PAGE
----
HudsonAlpha faculty called upon to help update standards for clinical genomic interpretation

Huntsville, Ala.Two faculty members at the HudsonAlpha Institute for Biotechnology will participate in the American College of Medical Genetics (ACMG) working group to update standards for interpreting genetic sequence variants test results in a clinical setting. Faculty Investigators David Bick, MD, FACMG, and Elaine Lyon, PhD, FACMG, will contribute to the working group.

Bick and Lyon participated in creating the first set of standards for variant interpretation, and now they will help update those standards to account for technological advances. 

Elaine Lyon, PhD, FACMG

Resources are constantly improving, and as such, the amount of information that clinical geneticists have access to gets more complicated all the time. The number of tests continues to expand, making it important that laboratory and clinical geneticists have a set of guidelines to help them classify the clinical significance of variants detected by sequencing methods whether they are single genes, panels, exomes or genomes.

Creating rigorous standards helps provide consistency. The interpretation of sequence variants guidelines provide specific terminology, including pathogenic, likely pathogenic, uncertain significance, likely benign and benign. By providing clear guidelines for how to categorize variants, this set of recommendations ensures clinical laboratories and clinicians are on the same page when discussing evidence.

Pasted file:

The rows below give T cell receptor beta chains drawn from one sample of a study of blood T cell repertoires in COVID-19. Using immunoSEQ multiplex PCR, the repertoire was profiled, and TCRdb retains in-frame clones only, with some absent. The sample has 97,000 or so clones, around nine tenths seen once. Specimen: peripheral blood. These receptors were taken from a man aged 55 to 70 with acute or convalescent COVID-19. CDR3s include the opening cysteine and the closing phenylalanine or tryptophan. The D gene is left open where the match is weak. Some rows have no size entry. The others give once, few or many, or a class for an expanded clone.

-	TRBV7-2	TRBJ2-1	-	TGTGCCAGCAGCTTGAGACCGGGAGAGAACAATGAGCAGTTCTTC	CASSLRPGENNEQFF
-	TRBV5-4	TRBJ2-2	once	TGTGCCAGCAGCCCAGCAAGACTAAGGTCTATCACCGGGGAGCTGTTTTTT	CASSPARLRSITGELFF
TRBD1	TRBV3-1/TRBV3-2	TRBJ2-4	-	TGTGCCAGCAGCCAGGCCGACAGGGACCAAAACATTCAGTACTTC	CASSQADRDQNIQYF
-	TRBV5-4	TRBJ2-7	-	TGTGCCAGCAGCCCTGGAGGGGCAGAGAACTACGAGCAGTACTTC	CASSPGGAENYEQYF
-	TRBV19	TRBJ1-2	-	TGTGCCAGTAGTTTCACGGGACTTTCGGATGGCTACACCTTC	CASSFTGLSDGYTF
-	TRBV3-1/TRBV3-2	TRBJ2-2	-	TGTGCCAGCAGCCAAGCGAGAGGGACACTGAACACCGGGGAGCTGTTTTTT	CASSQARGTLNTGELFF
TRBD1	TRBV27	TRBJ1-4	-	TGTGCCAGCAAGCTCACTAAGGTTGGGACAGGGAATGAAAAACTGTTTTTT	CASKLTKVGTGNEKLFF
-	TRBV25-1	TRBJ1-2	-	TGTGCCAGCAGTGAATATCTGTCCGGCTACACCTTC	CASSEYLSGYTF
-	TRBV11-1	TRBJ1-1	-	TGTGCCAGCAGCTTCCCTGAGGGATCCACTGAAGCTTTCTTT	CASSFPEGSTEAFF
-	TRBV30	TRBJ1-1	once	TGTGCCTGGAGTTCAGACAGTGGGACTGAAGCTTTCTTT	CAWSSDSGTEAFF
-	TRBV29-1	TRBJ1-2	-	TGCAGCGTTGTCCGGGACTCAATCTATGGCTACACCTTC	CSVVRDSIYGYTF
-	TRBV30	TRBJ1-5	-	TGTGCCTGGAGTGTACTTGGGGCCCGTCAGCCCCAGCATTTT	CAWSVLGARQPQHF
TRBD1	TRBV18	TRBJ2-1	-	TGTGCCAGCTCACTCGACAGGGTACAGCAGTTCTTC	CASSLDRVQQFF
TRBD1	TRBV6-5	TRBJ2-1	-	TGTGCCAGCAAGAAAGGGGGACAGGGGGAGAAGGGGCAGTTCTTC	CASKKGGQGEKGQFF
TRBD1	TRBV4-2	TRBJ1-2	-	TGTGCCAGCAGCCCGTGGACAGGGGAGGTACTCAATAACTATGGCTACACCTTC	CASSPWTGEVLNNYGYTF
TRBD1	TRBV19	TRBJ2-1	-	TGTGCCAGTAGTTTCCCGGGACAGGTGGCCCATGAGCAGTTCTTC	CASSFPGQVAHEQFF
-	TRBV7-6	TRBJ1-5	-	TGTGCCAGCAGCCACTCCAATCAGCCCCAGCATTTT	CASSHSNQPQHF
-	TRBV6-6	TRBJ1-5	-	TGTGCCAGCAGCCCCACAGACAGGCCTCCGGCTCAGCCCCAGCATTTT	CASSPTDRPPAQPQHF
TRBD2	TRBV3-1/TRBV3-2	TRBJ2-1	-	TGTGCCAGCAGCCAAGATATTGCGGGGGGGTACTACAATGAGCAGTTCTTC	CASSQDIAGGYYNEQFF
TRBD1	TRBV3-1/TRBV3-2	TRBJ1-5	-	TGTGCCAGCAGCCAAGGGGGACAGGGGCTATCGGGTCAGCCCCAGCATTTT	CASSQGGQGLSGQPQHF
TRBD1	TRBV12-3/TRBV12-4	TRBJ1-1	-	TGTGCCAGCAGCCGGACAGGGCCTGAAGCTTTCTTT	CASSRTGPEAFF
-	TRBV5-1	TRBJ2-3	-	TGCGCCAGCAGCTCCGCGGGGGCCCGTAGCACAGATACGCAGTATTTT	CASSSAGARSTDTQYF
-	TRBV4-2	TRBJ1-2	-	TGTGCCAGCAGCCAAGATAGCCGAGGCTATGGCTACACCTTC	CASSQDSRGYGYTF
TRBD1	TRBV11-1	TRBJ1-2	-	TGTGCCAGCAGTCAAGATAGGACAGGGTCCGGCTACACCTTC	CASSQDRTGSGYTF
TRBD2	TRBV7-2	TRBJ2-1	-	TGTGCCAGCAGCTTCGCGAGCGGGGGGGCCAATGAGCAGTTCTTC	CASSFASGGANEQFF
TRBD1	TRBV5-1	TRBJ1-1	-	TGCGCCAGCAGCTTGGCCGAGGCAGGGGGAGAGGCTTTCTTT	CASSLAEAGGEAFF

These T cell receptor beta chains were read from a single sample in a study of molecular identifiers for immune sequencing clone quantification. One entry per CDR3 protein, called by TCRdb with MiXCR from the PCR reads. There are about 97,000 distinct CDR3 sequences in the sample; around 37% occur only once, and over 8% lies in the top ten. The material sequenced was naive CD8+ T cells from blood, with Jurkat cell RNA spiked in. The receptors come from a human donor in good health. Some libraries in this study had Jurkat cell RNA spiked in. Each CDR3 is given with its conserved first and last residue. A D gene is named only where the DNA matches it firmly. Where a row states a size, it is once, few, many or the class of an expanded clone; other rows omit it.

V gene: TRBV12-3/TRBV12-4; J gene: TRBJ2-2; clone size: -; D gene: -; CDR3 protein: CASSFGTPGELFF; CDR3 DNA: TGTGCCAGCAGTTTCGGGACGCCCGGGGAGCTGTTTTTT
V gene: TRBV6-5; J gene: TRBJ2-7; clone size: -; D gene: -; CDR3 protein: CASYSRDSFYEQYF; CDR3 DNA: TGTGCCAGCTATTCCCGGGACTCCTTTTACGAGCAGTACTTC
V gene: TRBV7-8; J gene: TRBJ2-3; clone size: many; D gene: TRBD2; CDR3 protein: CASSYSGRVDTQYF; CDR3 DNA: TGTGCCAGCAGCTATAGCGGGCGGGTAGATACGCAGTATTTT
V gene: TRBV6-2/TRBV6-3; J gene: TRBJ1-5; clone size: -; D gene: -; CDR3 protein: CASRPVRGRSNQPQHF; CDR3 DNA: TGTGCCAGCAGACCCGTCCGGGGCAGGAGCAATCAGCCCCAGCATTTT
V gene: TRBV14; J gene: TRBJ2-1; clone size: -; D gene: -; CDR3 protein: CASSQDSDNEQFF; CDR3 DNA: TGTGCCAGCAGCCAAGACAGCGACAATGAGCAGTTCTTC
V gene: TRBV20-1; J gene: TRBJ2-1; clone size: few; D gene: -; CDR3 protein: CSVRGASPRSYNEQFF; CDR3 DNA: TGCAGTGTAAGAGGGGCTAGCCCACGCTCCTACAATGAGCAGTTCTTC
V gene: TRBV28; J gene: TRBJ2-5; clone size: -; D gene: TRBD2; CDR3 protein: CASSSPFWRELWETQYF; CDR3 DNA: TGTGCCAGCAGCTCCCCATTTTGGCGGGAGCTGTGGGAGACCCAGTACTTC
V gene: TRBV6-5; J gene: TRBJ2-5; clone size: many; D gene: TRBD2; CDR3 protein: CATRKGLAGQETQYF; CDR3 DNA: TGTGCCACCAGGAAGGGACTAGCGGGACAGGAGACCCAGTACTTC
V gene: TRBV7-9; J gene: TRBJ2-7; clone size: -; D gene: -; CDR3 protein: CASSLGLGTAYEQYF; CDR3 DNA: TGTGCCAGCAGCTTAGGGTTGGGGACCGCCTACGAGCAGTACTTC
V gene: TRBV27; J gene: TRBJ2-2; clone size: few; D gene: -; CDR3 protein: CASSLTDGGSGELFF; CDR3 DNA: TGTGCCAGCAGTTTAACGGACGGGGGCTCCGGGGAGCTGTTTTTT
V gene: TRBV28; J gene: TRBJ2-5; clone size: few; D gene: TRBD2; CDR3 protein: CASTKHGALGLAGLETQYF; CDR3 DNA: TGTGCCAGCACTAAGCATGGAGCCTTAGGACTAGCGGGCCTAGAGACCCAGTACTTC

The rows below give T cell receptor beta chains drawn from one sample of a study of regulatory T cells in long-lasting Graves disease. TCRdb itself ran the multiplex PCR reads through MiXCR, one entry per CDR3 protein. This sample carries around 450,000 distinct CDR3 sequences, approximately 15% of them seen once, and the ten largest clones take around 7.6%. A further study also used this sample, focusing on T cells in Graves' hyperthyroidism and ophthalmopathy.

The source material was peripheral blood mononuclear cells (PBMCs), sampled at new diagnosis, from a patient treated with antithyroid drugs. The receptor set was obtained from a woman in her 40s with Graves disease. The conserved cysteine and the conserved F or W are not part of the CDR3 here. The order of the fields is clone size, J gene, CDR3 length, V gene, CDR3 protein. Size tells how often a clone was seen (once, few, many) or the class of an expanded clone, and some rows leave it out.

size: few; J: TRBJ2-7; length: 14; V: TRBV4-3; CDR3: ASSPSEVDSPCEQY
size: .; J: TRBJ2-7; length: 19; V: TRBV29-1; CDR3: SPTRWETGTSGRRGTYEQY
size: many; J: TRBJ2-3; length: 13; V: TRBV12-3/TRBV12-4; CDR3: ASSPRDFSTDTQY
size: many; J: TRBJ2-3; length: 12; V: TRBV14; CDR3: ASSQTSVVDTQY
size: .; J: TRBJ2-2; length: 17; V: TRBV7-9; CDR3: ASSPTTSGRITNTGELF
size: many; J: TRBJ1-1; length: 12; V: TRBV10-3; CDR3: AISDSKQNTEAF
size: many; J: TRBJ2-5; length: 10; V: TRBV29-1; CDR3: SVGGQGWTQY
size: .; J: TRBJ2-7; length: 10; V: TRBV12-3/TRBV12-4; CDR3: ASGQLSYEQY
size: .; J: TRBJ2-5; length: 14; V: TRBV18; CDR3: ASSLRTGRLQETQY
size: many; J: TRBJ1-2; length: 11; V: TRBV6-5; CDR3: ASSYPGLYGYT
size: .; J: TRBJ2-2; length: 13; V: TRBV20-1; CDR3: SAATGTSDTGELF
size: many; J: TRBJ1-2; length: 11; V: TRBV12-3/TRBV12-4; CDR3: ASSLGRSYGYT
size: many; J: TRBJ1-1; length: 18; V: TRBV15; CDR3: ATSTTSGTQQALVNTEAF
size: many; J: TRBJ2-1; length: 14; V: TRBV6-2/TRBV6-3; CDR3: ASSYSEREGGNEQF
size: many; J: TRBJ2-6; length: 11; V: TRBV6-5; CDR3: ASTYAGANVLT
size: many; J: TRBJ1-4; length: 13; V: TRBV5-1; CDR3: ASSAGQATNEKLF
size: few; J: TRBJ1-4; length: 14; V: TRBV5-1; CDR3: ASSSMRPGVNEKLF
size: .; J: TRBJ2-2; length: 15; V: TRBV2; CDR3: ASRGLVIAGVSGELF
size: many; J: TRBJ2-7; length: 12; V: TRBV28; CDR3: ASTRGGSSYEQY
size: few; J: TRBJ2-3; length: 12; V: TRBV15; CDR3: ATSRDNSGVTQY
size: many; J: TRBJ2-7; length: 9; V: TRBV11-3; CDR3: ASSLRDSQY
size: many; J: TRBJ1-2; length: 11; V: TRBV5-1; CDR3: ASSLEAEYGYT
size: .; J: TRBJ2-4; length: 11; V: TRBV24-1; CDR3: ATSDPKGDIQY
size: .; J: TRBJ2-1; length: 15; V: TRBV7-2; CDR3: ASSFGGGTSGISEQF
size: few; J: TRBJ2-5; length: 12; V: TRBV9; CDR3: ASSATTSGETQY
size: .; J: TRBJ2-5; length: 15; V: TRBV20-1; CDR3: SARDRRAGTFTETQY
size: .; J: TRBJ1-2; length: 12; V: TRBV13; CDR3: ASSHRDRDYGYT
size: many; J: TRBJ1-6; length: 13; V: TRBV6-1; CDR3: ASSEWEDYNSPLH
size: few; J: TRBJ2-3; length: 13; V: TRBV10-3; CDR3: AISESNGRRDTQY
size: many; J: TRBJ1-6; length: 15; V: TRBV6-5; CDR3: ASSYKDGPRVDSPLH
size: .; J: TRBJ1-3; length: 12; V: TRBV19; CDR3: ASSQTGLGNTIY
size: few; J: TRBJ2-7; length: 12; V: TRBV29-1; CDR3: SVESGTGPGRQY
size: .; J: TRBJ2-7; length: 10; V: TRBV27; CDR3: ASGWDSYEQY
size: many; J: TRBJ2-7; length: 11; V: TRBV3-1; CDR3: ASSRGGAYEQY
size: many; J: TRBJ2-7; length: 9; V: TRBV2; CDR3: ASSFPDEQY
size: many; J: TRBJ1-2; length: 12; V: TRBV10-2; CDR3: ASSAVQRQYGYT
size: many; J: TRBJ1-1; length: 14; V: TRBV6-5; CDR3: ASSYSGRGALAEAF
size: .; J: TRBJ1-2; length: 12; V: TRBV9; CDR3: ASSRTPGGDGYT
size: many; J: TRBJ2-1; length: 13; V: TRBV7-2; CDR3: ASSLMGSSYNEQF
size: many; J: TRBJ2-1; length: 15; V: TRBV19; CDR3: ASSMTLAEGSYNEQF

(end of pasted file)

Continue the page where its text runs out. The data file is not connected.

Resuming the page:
David Bick, MD, FACMG

“Firm standards help us all speak the same language,” Lyon explained. “Ideally, variants will be classified the same by any clinical laboratory. It’s important we all use the same evidence and reach the same classification. I’m always honored to contribute to forming these standards.”

“As someone who analyzes hundreds of variants for nearly every case I review,” Bick added, “I know how important it is that we have a strong set of guidelines to work from. That way conclusions are consistent from laboratory to laboratory, clinician to clinician and patient to patient. I’m happy to lend my voice and experience to that effort.”

The working group met at ACMG’s annual meeting in Seattle, in conjunction with an open forum for interested individuals who provided input.  

About HudsonAlpha: HudsonAlpha Institute for Biotechnology is a nonprofit institute dedicated to developing and applying scientific advances to health, agriculture, learning, and commercialization. Opened in 2008, HudsonAlpha’s vision is to leverage the synergy between discovery, education, medicine, and economic development in genomic sciences to improve the human condition around the globe. The HudsonAlpha biotechnology campus consists of 152 acres nestled within Cummings Research Park, the nation’s second largest research park. The state-of-the-art facilities co-locate nonprofit scientific researchers with entrepreneurs and educators. HudsonAlpha has become a national and international leader in genetics and genomics research and biotech education and includes more than 30 diverse biotech companies on campus. To learn more about HudsonAlpha, visit

Media Contact:
Margetta Thomas